[Accessibility] A11y Teleconference: Wednesday 31 March

Doug Beattie dbb at linkexplorer.com
Wed Mar 31 07:10:31 PST 2004

I plan to attend.


On Tue, Mar 30, 2004 at 09:12:38PM -0500, Janina Sajka wrote:
> Announcing the 31 March 2004 meeting of the Accessibility Workgroup
> Please RSVP so we can know when those attending have called in.
> This will help us start the meeting without unnecessary delay.
> Day/Time
>  Wednesday, March 31,  19:00 UTC
>    --   20:00 CEST (Berlin)
>    --   19:00 BST  (London)
>    --   14:00 EST  (New York)
>    --   13:00 CST  (Chicago)
>    --   12:00 MST  (Salt Lake City)
>    --   11:00 PST  (San Francisco)
>    --   09:00 HST  (Honolulu)
>    --   04:00 JST  (Tokyo -- 04/04/01)
> Phone/Passcode
>  Dial-in North America.. 800.664.6895
>  Dial-in International.. 719.955.1126
> passcode: 5 7 7 9 1 7
> Agenda:
> 1. Welcome and Agenda Review
> 2. Review of minutes from our last meeting
> 3. Action Item Review
> 	Brief progress reports for open items
> 4.	Old Business
> 	NSF Proposal Discussion (See attached draft document)
> 5. New Business
> 6. Identify key items for the next agenda.
> 7. Adjourn
> -- 
> 				Janina Sajka, Director
> 				Technology Research and Development
> 				Governmental Relations Group
> 				American Foundation for the Blind (AFB)
> Email: janina at afb.net		Phone: (202) 408-8175

> * __    Cover Sheet; 
> * __    Summary of one page or less indicating the objectives of the
> project; 
> The Accessibility Workgroup of the Free Standards Group (FSG) requests
> funding of $35,900 from the National Science Foundation (NSF) to convene
> a face-to-face meeting of invited experts to adopt and develop an
> engineering agenda for standards supporting comprehensive access to
> information and user interfaces for persons with disabilities on
> computing platforms which adopt free and open standards (such as Linux,
> Aix, <Mac OS X,> and Solaris). A face to face conference is the
> appropriate mechanism to:
> 	Engage the additional stakeholder participation needed in the
> process already begun by the FSG
> 	Reach consensus on a Road Map for creating a common layer of
> accessibility support that can be deployed and maintained on multiple
> platforms
> 	Reach consensus on a common support layer that can promote
> future collaborative research to provide multiple, interoperable,
> heterogenous and accessible products.
> In order to achieve the substantial consensus needed to adopt and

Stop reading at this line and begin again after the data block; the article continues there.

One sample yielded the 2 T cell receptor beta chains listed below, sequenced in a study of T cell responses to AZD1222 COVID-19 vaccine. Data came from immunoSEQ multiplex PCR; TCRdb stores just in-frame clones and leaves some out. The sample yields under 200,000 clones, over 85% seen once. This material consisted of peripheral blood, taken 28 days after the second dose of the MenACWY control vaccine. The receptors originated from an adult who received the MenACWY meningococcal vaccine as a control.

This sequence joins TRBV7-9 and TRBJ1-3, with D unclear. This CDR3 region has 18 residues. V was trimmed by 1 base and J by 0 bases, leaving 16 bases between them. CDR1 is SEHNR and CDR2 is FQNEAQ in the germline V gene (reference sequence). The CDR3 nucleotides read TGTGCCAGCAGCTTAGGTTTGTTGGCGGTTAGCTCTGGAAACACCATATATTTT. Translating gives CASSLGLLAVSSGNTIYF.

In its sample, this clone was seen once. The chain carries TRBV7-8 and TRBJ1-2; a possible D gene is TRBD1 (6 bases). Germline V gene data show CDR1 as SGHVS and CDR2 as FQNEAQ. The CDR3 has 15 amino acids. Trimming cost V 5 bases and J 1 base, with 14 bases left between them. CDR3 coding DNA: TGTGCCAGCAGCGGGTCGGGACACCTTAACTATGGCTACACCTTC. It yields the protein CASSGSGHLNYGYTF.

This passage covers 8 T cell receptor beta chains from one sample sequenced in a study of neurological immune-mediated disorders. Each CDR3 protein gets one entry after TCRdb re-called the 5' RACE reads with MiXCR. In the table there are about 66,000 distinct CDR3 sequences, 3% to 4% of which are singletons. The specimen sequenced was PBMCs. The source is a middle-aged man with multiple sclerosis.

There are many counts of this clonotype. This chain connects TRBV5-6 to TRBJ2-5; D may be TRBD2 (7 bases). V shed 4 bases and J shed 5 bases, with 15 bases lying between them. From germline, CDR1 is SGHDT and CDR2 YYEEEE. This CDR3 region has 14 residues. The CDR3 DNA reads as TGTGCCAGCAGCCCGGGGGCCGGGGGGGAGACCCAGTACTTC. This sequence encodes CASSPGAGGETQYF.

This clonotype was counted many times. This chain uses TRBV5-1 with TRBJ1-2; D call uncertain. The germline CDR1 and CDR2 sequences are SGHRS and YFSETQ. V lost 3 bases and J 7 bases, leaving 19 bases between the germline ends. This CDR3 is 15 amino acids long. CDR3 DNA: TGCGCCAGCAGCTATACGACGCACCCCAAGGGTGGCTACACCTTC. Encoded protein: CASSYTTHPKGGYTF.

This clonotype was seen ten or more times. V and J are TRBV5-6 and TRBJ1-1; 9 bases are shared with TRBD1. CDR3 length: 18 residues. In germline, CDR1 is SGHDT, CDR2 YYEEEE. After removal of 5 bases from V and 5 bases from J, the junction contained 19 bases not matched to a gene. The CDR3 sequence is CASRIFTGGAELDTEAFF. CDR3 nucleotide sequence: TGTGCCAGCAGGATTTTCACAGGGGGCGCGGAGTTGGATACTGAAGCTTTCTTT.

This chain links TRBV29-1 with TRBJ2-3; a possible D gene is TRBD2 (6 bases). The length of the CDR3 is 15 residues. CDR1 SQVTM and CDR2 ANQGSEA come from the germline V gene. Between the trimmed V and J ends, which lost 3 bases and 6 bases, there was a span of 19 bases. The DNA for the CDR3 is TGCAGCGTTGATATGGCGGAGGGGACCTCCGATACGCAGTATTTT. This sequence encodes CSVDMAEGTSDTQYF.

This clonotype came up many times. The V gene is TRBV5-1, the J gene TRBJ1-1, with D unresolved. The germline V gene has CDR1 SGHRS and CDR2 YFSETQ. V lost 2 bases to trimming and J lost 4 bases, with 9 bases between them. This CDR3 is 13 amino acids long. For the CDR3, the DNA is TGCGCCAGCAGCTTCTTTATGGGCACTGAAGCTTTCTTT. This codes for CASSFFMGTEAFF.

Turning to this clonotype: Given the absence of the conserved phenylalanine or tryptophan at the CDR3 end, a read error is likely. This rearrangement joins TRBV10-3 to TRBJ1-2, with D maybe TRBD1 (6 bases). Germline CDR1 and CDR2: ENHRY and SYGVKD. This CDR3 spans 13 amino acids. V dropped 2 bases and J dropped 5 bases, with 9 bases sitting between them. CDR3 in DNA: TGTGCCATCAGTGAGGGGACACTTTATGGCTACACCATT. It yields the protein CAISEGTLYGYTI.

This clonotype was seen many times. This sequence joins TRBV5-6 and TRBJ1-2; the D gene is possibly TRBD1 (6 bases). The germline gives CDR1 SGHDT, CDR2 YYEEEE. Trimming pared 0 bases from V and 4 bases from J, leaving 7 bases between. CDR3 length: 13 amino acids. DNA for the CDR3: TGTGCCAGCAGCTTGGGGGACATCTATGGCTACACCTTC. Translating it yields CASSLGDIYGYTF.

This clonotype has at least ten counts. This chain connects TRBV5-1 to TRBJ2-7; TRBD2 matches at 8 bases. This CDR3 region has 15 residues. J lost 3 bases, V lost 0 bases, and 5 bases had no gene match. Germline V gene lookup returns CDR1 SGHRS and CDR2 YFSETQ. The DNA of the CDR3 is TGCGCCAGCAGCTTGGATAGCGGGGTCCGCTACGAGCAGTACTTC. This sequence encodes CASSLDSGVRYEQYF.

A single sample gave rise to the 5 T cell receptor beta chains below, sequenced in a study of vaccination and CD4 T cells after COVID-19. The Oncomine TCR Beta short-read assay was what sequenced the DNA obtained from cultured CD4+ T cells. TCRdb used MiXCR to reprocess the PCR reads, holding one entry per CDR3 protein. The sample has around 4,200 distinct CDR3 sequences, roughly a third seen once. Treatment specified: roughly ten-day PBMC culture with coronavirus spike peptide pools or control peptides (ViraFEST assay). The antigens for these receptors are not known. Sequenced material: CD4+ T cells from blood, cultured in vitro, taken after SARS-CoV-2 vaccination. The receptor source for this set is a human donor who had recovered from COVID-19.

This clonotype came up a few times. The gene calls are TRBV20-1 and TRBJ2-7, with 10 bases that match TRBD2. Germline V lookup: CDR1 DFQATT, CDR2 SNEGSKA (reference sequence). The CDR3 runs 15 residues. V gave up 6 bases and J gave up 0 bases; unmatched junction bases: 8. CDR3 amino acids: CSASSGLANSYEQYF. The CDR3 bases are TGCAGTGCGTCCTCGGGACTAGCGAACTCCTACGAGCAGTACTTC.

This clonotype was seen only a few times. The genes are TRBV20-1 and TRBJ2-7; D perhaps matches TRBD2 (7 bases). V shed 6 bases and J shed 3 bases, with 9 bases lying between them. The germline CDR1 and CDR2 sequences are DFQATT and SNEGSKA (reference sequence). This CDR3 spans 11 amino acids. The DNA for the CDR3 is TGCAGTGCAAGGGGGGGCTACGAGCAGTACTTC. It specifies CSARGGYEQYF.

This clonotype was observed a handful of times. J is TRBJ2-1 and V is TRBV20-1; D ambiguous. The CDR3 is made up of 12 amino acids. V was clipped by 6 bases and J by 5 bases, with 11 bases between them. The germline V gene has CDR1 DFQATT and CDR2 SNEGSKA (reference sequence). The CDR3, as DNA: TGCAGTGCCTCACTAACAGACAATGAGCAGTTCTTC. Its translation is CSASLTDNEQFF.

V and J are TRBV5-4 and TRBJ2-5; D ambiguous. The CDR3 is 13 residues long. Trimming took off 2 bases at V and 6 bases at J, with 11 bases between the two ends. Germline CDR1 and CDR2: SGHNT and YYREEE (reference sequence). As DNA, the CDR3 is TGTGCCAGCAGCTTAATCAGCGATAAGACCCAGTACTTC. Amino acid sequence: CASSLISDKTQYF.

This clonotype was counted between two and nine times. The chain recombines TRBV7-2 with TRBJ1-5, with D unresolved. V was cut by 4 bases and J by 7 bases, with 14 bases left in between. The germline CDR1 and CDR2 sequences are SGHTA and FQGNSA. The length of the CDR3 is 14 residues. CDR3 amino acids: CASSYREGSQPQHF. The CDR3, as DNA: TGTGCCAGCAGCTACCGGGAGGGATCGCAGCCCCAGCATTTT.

> implement such standards we expect to invite between 20 and 30
> individuals from industry, developer communities, research and
> educational institutions, and persons with disabilities. We need to
> ensure broad participation across all sectors of these groups worldwide,
> and we need, particularly, to engage participants who would otherwise
> not become involved in this process.
> --
> Of course achieving standardization for accessibility support in the
> free and open source environment requires substantial consensus among
> developer communities, marketers of free and open source technologies,
> and user communities. The purpose of the proposed international
> conference, therefore, is to achieve this substantial consensus
> regarding the Workgroup's Year One identified standardization
> activities, and to devise an engineering consensus regarding Year Two
> and Three tasks, including particularly those requiring additional
> research and development before standardization may properly occur.
> * __    Statement of the need for such a gathering and a list of topics; 
> The heterogeneous nature of toolkits, component inter process
> communication models, libraries, and applications on free and open
> source platforms has made the development of robust and effective
> assistive technologies difficult, at best. Without standards and binary
> interface components:
>  * Users with various disabilities can not effectively use the systems.
>  * Systems do not meet legal requirements <for accessibility> (which 
> hampers
>    marketing of free standards based systems).
>  * Developers cannot consistently write accessible applications.
>  * Comprehensive and consistent platform services that support
>    accessibility do not exist.
>  * Assistive technology developers cannot create assistive technologies
>    for free standards platforms.
>  * The lack of standardization prevents leveraging the existing work,
>    sharing of expertise, and reduces the value of individual
> contributions.
> The beneficiaries of the accessibility standardization activity which will be
> accelerated by this meeting are numerous, cutting across all sectors engaged
> with either providing or using technology and include:
>  * Implementations of free standards such as GNOME, KDE, and GNU
> software
>  * Vendors of Unix and Linux such as IBM Corporation, Novell
> Corporation, Red
>    Hat Inc., Sun Micro Systems, and United Linux, among others.
>  * Vendors of hand-held devices, consumer and business products using
>    embedded technologies, as well as those providing large industrial
>    systems such as Hewlett-Packard Corporation and IBM Corporation,
> among other;
>  * Both individual consumers and institutional ones such as governmental
>    agencies and educational institutions, many of which are now legally
>    required to support accessibility.
> The principle beneficiaries of FSG Accessibility Standards will, of course, be
> persons with disabilities worldwide. They are the reason for these standards.